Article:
JP Morgan Chase, the same bank that brought you the “surprise $2 billion loss by one of its trading groups” trying to pass it off to the investment public as “the result of a sloppy but well-intentioned strategy to manage financial risk”, appears not to have learned much from the 2008 financial crisis. That this error came just three years after similar mismanagement of risk, exposure and quite simply ‘analysis’ almost put the financial industry to sleep ‘with the fishes’ suggests that, investors, should take financial analysts’ calls and ratings with several grains of salt. Indeed, a salt shaker would have been handy when taking in reports about Molycorp this morning, many of which commented negatively on Molycorp 2012 second quarter announcement.
Shares of Molycorp (NYSE: MCP) suffered on the day after the second quarter results announcement, dropping over 5% to hit just over USD$ 20 after a year of prices ranging from a low of USD$19.11 to a high of USD$66.62. Admittedly, Molycorp’s earnings were below expectations and the CEO, Mark Smith, said that the company may have to raise more capital. JP Morgan and other analysts have chosen to punish Molycorp for being honest, failing to recognize the key, and positive, indicator, which was that revenue has increased to over USD$ 100 million. The lower profits were due to investments, both those that have taken place in the recent past, such as the acquisition of Molycorp Canada, formerly known as Neo Materials, last spring. Molycorp also has ambitious growth plans for the future; announcing that it needs capital for this should not be seen as a problem. In capitalism, it is not incongruent to be seeking additional capital and Molycorp appears to have chosen the debt instrument method rather than issuing more shares; some would call it a conservative strategy, but it was not conservatism did not lead Wall Street to the edge of the precipice not so many months ago. As a final note on the reliability of Wall Street target price predictions, consider that JP Morgan suggested that Molycorp would hit over USD$ 100/share while others were dumping it.
Surely, the price of rare earths, as just about the price of everything else due to reasons well beyond the mining sector itself, has suffered in 2012. The economy has not recovered amid continuing uncertainty in Europe, and Chinese rare earth export restrictions have not made a big impression on the market – or should that be not yet made an impression? The fact remains that rare earths are seeing new applications every day. Hybrid and electric vehicles are a market reality and faster charging systems will make them a serious market contender; as a fan of the internal combustion engine, I have to agree with those who predict the end of petroleum powered transportation within the next fifty years. Consumer electronics, batteries, electric motors, nanotechnology and GPS systems all need rare earths and the market for such items is growing. Moreover, the US defense industry requires rare earths to make missile guidance systems, avionics, space exploration equipment and a long list of other sophisticated hardware.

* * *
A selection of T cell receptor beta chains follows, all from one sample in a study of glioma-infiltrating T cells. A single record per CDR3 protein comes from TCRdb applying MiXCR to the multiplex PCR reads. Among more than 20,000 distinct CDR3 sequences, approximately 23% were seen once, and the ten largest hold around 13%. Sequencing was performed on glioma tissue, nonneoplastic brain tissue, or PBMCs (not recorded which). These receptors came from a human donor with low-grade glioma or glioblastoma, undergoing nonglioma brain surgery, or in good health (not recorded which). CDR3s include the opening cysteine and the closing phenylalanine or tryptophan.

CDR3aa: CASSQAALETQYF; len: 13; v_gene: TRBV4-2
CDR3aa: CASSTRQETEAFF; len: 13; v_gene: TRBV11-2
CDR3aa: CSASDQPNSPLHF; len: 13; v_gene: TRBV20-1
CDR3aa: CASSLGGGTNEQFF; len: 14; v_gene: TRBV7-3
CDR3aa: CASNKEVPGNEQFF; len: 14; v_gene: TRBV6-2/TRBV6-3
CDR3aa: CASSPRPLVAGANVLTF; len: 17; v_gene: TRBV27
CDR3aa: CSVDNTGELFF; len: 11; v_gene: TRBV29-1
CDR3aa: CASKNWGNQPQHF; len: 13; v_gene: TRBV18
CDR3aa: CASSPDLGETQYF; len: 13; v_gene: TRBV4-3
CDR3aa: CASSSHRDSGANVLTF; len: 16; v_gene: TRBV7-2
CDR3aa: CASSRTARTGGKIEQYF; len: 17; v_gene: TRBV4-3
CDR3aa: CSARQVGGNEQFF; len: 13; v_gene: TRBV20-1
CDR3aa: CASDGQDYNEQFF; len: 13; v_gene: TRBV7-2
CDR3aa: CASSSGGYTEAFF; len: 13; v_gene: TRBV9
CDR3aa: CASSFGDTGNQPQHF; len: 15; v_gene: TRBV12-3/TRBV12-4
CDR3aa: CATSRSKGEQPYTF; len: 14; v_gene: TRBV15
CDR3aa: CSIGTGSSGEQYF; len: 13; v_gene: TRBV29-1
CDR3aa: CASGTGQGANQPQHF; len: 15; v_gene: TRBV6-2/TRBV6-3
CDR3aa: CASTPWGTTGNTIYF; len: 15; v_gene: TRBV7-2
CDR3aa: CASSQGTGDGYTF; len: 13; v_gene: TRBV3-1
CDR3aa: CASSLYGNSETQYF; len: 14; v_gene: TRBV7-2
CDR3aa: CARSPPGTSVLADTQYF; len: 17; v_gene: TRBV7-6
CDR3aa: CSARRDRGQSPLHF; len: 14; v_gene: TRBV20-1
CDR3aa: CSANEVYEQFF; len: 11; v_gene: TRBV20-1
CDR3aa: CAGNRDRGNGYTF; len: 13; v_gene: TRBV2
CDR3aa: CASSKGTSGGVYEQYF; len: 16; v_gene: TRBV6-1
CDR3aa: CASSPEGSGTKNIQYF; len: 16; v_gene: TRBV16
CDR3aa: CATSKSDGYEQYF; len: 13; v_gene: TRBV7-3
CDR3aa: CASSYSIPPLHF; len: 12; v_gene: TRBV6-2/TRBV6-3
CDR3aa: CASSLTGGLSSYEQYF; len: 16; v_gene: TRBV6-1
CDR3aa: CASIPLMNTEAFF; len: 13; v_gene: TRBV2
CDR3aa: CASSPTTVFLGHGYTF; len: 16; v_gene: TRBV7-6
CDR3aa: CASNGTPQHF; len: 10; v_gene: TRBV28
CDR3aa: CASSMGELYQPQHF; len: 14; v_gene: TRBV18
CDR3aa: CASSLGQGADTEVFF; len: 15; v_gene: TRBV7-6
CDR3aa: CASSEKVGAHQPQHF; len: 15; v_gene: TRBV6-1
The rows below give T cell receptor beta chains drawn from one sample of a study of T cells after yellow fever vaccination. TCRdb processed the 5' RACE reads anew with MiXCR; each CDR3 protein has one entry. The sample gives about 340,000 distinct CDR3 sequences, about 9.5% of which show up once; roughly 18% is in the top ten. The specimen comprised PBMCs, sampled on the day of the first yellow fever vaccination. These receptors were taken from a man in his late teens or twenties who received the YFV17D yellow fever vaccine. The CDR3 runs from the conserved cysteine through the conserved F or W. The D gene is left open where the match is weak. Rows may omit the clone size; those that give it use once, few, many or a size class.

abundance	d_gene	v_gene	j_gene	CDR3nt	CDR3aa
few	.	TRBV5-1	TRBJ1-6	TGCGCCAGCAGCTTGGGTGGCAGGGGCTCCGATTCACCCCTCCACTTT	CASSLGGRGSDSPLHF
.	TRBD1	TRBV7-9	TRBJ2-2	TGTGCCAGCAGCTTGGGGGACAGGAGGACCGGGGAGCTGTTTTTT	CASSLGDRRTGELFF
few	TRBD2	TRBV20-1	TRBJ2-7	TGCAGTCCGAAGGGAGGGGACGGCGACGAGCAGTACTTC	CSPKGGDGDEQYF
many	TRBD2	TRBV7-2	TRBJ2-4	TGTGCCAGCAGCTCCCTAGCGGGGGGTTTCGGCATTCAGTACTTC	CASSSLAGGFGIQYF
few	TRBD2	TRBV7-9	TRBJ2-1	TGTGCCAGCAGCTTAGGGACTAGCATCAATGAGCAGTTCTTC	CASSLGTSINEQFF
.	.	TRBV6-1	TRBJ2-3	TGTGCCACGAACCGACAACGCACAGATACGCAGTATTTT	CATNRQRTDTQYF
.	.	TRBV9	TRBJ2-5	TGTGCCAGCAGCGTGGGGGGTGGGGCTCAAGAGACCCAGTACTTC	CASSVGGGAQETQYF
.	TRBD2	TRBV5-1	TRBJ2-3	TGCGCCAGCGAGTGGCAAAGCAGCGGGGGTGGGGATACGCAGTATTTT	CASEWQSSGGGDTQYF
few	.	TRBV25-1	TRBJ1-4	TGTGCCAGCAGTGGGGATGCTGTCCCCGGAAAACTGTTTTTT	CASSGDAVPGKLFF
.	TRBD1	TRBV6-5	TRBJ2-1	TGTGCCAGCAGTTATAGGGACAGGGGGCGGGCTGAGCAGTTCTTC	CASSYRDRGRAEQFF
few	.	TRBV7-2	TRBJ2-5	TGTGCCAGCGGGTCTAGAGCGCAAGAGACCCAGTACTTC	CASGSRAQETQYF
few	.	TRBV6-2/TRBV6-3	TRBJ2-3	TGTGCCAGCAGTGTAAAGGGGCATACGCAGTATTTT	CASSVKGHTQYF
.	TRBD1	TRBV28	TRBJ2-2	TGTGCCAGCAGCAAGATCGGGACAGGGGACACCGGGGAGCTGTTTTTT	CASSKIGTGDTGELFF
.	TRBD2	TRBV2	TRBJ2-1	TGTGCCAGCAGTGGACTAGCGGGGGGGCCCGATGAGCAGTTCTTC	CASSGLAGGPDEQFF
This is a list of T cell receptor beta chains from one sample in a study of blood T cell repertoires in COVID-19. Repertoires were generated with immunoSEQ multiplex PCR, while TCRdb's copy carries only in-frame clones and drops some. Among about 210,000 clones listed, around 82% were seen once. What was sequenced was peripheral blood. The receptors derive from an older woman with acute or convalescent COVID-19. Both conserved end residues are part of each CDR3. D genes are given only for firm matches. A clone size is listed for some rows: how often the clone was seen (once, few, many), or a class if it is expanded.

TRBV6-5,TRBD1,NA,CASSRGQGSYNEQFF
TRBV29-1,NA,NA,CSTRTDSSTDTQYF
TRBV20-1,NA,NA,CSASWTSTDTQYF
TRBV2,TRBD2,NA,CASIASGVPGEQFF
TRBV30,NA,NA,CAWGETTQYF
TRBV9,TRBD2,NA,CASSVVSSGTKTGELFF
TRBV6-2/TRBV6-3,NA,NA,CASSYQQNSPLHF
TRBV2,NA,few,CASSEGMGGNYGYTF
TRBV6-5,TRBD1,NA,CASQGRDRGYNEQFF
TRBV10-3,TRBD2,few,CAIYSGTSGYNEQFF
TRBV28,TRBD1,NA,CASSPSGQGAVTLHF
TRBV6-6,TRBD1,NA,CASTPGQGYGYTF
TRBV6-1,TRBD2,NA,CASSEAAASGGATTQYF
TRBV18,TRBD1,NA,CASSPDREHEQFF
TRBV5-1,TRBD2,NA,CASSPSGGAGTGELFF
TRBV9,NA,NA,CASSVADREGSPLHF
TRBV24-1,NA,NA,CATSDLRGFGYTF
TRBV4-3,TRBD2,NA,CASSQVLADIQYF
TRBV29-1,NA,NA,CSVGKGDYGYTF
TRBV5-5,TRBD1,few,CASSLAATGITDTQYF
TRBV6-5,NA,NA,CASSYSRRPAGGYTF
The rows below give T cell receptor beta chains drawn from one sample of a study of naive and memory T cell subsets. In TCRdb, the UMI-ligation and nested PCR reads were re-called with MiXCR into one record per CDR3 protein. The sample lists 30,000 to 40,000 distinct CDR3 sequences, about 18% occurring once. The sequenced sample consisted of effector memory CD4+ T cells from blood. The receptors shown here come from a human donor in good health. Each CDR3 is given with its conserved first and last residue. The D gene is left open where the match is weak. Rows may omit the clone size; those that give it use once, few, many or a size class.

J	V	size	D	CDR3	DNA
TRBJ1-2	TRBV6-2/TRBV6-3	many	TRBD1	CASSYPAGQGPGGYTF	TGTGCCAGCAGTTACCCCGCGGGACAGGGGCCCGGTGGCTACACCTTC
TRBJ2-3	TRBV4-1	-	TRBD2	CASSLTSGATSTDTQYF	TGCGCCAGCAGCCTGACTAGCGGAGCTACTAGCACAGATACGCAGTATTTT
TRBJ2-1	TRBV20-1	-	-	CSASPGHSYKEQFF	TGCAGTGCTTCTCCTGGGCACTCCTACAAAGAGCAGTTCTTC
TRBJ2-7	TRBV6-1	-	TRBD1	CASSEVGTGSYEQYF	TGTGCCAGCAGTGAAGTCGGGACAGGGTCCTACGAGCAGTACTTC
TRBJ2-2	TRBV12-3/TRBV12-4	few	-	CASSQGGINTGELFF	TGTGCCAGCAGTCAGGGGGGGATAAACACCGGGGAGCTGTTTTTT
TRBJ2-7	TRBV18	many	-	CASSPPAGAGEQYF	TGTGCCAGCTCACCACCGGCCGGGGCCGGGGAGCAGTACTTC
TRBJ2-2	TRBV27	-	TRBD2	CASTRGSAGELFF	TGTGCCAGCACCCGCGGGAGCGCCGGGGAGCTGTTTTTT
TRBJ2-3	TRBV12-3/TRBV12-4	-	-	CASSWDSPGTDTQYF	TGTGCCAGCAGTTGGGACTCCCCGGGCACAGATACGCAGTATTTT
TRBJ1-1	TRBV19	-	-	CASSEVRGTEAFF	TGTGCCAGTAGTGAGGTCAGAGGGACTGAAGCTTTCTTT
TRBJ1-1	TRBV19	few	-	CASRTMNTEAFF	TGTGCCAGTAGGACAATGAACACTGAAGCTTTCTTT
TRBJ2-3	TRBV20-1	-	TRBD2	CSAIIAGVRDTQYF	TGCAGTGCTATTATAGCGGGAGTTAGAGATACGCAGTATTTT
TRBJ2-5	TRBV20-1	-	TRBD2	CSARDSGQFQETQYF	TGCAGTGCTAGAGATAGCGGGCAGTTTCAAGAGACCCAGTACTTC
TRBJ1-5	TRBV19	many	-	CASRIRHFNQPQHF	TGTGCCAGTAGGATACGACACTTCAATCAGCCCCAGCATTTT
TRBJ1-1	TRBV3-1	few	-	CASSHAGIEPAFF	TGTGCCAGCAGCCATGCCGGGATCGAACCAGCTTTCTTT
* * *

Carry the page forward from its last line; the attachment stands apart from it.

Molycorp is well positioned to take advantage of this ‘big picture’, which will be materializing in the near future. Molycorp has big plans; it wants to vastly increase its share of the rare earth market and Chinese restrictions and export quotas, as well as potential Chinese stockpiling of rare earths, have made the production of ‘lanthanides’, along with some strictly non rare earths (as far as the atomic number is concerned, such as yttrium, scandium and rhenium) a matter of national security in the United States.
Rare earths are not going away and Chinese regulations are only helping Molycorp and other rare earth producers and explorers. Through its Neo Material Technologies purchase, Molycorp has also boosted its downstream market potential, acquiring magnet technologies such as the patented Magnequench bonded neo powder (neodymium, iron and boron alloy) in demand for many applications using bonded neo magnets used in many products. Wall Street appears to have missed that fact that Molycorp can extract rare earths and also make its own special magnets destined for cars, mobile phones, wind turbines, radars, and far beyond. Let us also consider the possibility that some of mining’s giants from BHP Billiton to Rio Tinto may be interested in Molycorp, given the importance of rare earths